While macular holes and age-related macular degeneration (AMD) are common in older adults and can have similar symptoms, they are different. If you suspect having one of them and are unsure which condition you have, consult your local ophthalmologist in Phoenix, AZ, as soon as possible, especially since a macular hole and AMD can lead to vision impairment.

Find out more about age-related macular degeneration.


How do eye doctors diagnose a macular hole?

Diagnosing a macular hole involves a slit-lamp examination, which involves using a specialized magnifying microscope to assess the structures of the eye, including the retina, iris, cornea, and vitreous.

Your ophthalmologist may also order these tests to get a closer look at your retinas:


What are the treatments for a macular hole?

While discovering a macular hole can be worrying, powerful treatments are available to address the condition. The right treatment depends on the hole’s severity, size, and impact on vision.

Here, we explore the various treatment options for macular holes:


1. Routine monitoring

Not all macular holes require immediate intervention. For example, in the case of small macular holes that do not affect vision, an eye care provider may simply monitor the hole’s progression and evaluate whether it becomes larger or causes symptoms to necessitate treatment.


2. Medicated eye drops

Between 4% and 11.5% of early-stage macular holes heal on their own. If not, an eye doctor may prescribe medicated drops to help them close.


3. Vitrectomy

Vitrectomy is an effective surgical treatment for both small and larger macular holes. During the procedure, a skilled eye surgeon removes the vitreous humor to release traction on the macula. Then, they will replace the gel-like substance with a gas bubble or silicone oil to help the macular hole close and heal.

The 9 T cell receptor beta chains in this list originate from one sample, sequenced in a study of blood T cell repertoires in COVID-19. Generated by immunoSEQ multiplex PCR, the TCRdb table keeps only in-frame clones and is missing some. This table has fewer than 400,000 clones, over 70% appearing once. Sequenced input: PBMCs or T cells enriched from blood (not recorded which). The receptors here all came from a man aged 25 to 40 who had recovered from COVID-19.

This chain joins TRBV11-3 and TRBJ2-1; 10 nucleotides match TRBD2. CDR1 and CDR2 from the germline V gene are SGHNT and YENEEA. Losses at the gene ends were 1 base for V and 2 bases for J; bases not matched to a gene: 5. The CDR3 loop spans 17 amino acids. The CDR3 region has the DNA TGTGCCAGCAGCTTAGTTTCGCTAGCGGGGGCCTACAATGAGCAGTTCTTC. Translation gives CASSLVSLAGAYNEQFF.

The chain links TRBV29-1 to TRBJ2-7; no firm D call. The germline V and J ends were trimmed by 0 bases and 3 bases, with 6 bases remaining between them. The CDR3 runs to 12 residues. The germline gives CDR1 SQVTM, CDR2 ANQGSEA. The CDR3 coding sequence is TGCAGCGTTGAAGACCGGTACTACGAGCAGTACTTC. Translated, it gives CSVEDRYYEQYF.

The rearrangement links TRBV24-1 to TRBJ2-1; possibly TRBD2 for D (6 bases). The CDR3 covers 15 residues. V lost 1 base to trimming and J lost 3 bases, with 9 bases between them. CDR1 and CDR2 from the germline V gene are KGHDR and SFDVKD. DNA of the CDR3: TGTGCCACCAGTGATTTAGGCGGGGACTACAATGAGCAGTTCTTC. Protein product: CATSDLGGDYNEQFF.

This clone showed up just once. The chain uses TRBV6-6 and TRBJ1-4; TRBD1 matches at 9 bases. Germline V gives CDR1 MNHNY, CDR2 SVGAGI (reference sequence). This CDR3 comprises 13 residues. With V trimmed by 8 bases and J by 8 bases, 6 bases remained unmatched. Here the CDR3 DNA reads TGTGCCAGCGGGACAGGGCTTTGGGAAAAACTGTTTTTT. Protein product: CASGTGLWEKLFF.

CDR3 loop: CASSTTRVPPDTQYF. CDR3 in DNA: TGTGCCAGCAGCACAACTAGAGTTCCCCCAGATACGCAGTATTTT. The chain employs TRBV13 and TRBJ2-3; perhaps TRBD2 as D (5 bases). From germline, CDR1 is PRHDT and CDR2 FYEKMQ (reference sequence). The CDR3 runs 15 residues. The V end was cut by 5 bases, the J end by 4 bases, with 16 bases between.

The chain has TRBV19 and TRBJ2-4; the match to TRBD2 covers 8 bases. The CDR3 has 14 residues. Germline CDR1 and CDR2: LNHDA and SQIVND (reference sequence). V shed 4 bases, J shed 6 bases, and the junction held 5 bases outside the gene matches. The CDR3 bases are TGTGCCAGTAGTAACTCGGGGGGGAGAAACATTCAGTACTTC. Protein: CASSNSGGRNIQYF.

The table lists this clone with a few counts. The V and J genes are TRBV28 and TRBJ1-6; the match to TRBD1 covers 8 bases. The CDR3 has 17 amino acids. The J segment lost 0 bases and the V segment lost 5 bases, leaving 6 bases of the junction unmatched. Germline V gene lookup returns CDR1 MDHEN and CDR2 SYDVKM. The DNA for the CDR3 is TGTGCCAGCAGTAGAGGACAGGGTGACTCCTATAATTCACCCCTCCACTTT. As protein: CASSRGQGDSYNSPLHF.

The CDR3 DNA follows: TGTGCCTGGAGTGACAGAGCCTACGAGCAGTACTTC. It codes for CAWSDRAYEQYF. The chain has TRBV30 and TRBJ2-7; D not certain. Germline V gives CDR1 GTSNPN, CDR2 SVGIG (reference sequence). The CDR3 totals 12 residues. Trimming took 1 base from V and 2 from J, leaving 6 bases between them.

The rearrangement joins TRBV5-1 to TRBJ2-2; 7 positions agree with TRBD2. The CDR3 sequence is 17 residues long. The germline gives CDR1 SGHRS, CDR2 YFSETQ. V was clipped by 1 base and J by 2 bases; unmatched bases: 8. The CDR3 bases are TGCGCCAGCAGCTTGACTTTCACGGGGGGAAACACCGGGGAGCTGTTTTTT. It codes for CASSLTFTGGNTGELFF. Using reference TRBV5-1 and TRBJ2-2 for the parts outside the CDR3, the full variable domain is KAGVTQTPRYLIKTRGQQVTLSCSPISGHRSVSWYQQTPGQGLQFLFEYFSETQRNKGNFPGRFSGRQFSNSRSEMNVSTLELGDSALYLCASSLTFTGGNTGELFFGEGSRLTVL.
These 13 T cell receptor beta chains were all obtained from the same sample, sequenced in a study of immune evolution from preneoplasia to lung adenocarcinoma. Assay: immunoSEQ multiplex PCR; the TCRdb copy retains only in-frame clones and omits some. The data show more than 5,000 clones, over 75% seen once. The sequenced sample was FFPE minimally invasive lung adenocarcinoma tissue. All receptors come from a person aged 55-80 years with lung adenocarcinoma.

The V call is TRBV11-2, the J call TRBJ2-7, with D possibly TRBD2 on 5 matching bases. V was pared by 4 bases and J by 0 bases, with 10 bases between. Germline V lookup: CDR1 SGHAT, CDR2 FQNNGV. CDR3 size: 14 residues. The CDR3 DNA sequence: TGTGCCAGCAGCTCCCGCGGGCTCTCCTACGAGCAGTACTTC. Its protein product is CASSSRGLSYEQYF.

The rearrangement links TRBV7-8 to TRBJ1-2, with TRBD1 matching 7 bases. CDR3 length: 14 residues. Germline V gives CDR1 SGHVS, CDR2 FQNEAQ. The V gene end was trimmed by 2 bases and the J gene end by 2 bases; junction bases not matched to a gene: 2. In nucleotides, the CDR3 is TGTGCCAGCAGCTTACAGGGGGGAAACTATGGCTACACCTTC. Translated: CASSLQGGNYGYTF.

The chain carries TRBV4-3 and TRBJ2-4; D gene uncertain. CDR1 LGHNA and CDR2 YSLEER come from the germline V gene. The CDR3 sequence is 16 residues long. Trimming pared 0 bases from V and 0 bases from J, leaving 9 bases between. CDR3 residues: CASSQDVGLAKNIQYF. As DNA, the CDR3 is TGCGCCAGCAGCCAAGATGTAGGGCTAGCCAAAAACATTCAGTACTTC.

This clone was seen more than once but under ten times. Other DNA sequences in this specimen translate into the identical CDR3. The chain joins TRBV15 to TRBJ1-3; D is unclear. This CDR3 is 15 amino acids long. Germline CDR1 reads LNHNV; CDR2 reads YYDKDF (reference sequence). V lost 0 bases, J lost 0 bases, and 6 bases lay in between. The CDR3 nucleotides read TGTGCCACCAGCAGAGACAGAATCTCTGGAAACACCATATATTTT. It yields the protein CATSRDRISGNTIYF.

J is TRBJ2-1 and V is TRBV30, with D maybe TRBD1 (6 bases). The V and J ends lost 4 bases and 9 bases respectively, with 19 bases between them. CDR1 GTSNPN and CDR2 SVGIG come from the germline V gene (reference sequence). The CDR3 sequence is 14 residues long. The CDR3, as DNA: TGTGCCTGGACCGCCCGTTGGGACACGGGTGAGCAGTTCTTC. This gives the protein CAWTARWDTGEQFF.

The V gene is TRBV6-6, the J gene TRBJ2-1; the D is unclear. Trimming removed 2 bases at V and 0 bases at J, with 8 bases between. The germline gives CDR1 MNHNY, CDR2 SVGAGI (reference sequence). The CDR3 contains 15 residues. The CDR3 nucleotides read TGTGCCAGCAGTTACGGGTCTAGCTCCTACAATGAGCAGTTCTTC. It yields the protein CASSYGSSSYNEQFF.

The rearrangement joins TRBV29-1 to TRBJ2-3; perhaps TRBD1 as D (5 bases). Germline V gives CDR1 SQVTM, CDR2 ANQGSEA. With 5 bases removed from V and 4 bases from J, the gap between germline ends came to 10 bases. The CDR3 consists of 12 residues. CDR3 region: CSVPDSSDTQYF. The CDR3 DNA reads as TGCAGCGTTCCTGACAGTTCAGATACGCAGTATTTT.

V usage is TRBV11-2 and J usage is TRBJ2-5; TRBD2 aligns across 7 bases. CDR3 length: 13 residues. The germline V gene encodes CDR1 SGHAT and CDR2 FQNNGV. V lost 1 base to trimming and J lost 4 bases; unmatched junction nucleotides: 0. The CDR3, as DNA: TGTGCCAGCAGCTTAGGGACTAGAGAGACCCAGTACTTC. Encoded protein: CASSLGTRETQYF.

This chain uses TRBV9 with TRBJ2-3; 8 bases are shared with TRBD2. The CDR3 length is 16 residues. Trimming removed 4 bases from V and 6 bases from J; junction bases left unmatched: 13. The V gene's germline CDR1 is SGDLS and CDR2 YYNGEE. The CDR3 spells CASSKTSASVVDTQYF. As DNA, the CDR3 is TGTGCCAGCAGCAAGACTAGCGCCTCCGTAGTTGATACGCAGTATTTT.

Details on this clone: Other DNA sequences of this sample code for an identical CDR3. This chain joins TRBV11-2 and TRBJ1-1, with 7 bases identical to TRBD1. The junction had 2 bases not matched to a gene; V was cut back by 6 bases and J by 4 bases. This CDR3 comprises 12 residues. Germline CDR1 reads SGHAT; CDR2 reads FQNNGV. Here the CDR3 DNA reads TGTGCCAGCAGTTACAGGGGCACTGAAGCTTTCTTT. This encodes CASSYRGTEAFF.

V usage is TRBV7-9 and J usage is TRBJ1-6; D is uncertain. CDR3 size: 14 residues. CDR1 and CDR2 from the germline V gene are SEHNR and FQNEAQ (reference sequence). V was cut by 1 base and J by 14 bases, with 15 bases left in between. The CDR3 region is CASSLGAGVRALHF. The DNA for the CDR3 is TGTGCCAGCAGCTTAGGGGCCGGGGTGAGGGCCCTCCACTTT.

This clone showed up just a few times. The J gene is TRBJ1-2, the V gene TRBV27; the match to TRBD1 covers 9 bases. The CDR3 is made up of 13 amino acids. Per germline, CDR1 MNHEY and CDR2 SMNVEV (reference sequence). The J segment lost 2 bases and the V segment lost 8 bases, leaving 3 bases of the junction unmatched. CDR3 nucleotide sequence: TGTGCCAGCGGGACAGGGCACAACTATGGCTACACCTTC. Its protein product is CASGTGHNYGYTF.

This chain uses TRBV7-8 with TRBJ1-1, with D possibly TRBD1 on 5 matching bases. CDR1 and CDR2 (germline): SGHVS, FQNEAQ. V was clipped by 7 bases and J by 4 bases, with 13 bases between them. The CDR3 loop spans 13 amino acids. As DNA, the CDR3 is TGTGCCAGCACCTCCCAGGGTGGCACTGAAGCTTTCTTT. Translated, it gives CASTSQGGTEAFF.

The gas bubble or silicone oil serves as a temporary internal “bandage” for the hole, holding the edges of the macula in place while it heals. Over time, the body absorbs the gas or oil, and the eye naturally replenishes with aqueous fluid.

After surgery, the eye may be red, swollen, or tender for several weeks. Blurry vision and pain (though manageable with medications) may also persist for a few days. In general, patients will need 2 to 4 weeks to recover before getting back into routines.

The success rate for vitrectomy surgery is over 90%, with patients regaining most or some of their lost vision.


A Final Word

Due to ongoing advancements in ophthalmology, these treatments have shown great success in helping patients with macular holes regain their central vision and enhance their quality of life. If you suspect having a macular hole or any other eye disorder, consult a top ophthalmologist in Sun City and Phoenix, Arizona, to determine the most suitable treatment plan. Contact us at 623-474-3937 to get started with an eye exam.

NOTICE TO USERS is not intended to be a substitute for professional advice, diagnosis, medical treatment, or therapy. Always seek the advice of your physician or qualified health provider with any questions you may have regarding any health symptom or medical condition. Never disregard professional medical advice nor delay in seeking professional advice or treatment because of something you have read on